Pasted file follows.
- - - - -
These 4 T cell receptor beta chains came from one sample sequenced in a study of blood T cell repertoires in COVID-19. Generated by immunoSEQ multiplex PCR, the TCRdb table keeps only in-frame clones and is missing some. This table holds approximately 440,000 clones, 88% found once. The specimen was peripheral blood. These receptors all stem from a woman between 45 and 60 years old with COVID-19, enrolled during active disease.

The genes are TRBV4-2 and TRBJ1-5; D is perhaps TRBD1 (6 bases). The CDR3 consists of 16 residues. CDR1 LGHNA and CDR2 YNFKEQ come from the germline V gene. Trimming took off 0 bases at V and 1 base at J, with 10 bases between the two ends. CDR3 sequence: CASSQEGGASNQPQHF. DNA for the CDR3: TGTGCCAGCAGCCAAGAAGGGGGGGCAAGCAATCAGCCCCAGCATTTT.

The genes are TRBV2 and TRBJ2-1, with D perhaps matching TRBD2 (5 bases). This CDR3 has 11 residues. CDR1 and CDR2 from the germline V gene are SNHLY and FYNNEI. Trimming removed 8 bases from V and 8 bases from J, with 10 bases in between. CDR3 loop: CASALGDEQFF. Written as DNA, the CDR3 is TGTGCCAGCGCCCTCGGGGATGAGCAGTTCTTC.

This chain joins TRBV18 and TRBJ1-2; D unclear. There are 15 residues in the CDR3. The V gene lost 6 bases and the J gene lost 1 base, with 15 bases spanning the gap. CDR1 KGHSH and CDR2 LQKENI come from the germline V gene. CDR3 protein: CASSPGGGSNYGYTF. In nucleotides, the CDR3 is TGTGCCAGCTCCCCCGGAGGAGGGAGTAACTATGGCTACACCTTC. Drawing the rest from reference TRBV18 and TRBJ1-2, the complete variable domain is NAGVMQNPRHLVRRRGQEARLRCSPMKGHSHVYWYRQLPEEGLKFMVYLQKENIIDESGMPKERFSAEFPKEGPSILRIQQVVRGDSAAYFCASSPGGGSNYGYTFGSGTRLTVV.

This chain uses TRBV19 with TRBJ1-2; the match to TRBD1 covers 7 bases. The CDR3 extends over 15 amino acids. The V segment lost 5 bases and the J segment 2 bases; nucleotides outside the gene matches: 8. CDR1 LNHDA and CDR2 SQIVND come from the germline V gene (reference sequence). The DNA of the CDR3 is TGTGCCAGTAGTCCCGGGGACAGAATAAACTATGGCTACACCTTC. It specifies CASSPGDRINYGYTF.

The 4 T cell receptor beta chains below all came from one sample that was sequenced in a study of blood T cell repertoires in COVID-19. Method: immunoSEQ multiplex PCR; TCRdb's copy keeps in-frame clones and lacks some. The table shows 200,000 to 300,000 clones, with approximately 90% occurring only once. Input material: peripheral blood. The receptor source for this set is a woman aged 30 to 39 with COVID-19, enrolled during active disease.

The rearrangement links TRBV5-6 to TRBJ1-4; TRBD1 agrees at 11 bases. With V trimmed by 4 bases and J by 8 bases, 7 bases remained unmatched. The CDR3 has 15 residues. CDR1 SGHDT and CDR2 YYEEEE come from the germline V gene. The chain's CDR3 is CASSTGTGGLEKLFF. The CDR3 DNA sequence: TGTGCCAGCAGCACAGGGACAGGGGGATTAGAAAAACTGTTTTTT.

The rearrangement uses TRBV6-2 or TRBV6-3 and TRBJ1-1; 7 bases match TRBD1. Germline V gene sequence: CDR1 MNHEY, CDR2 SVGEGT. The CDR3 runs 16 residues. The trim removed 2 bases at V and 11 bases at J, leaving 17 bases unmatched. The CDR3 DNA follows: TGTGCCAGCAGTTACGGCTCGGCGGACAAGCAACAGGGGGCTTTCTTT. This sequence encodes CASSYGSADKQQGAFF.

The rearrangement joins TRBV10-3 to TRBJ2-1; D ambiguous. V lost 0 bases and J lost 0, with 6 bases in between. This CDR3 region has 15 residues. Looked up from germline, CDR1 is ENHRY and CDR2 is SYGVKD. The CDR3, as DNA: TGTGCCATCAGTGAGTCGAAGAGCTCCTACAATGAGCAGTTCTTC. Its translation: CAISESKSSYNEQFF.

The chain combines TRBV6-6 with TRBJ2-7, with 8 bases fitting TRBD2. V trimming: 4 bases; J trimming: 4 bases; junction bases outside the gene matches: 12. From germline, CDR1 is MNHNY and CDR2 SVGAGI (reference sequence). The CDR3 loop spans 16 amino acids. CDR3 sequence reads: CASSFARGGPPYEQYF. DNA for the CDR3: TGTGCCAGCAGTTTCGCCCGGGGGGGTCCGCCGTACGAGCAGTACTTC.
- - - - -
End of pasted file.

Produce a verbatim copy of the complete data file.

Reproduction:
These 4 T cell receptor beta chains came from one sample sequenced in a study of blood T cell repertoires in COVID-19. Generated by immunoSEQ multiplex PCR, the TCRdb table keeps only in-frame clones and is missing some. This table holds approximately 440,000 clones, 88% found once. The specimen was peripheral blood. These receptors all stem from a woman between 45 and 60 years old with COVID-19, enrolled during active disease.

The genes are TRBV4-2 and TRBJ1-5; D is perhaps TRBD1 (6 bases). The CDR3 consists of 16 residues. CDR1 LGHNA and CDR2 YNFKEQ come from the germline V gene. Trimming took off 0 bases at V and 1 base at J, with 10 bases between the two ends. CDR3 sequence: CASSQEGGASNQPQHF. DNA for the CDR3: TGTGCCAGCAGCCAAGAAGGGGGGGCAAGCAATCAGCCCCAGCATTTT.

The genes are TRBV2 and TRBJ2-1, with D perhaps matching TRBD2 (5 bases). This CDR3 has 11 residues. CDR1 and CDR2 from the germline V gene are SNHLY and FYNNEI. Trimming removed 8 bases from V and 8 bases from J, with 10 bases in between. CDR3 loop: CASALGDEQFF. Written as DNA, the CDR3 is TGTGCCAGCGCCCTCGGGGATGAGCAGTTCTTC.

This chain joins TRBV18 and TRBJ1-2; D unclear. There are 15 residues in the CDR3. The V gene lost 6 bases and the J gene lost 1 base, with 15 bases spanning the gap. CDR1 KGHSH and CDR2 LQKENI come from the germline V gene. CDR3 protein: CASSPGGGSNYGYTF. In nucleotides, the CDR3 is TGTGCCAGCTCCCCCGGAGGAGGGAGTAACTATGGCTACACCTTC. Drawing the rest from reference TRBV18 and TRBJ1-2, the complete variable domain is NAGVMQNPRHLVRRRGQEARLRCSPMKGHSHVYWYRQLPEEGLKFMVYLQKENIIDESGMPKERFSAEFPKEGPSILRIQQVVRGDSAAYFCASSPGGGSNYGYTFGSGTRLTVV.

This chain uses TRBV19 with TRBJ1-2; the match to TRBD1 covers 7 bases. The CDR3 extends over 15 amino acids. The V segment lost 5 bases and the J segment 2 bases; nucleotides outside the gene matches: 8. CDR1 LNHDA and CDR2 SQIVND come from the germline V gene (reference sequence). The DNA of the CDR3 is TGTGCCAGTAGTCCCGGGGACAGAATAAACTATGGCTACACCTTC. It specifies CASSPGDRINYGYTF.

The 4 T cell receptor beta chains below all came from one sample that was sequenced in a study of blood T cell repertoires in COVID-19. Method: immunoSEQ multiplex PCR; TCRdb's copy keeps in-frame clones and lacks some. The table shows 200,000 to 300,000 clones, with approximately 90% occurring only once. Input material: peripheral blood. The receptor source for this set is a woman aged 30 to 39 with COVID-19, enrolled during active disease.

The rearrangement links TRBV5-6 to TRBJ1-4; TRBD1 agrees at 11 bases. With V trimmed by 4 bases and J by 8 bases, 7 bases remained unmatched. The CDR3 has 15 residues. CDR1 SGHDT and CDR2 YYEEEE come from the germline V gene. The chain's CDR3 is CASSTGTGGLEKLFF. The CDR3 DNA sequence: TGTGCCAGCAGCACAGGGACAGGGGGATTAGAAAAACTGTTTTTT.

The rearrangement uses TRBV6-2 or TRBV6-3 and TRBJ1-1; 7 bases match TRBD1. Germline V gene sequence: CDR1 MNHEY, CDR2 SVGEGT. The CDR3 runs 16 residues. The trim removed 2 bases at V and 11 bases at J, leaving 17 bases unmatched. The CDR3 DNA follows: TGTGCCAGCAGTTACGGCTCGGCGGACAAGCAACAGGGGGCTTTCTTT. This sequence encodes CASSYGSADKQQGAFF.

The rearrangement joins TRBV10-3 to TRBJ2-1; D ambiguous. V lost 0 bases and J lost 0, with 6 bases in between. This CDR3 region has 15 residues. Looked up from germline, CDR1 is ENHRY and CDR2 is SYGVKD. The CDR3, as DNA: TGTGCCATCAGTGAGTCGAAGAGCTCCTACAATGAGCAGTTCTTC. Its translation: CAISESKSSYNEQFF.

The chain combines TRBV6-6 with TRBJ2-7, with 8 bases fitting TRBD2. V trimming: 4 bases; J trimming: 4 bases; junction bases outside the gene matches: 12. From germline, CDR1 is MNHNY and CDR2 SVGAGI (reference sequence). The CDR3 loop spans 16 amino acids. CDR3 sequence reads: CASSFARGGPPYEQYF. DNA for the CDR3: TGTGCCAGCAGTTTCGCCCGGGGGGGTCCGCCGTACGAGCAGTACTTC.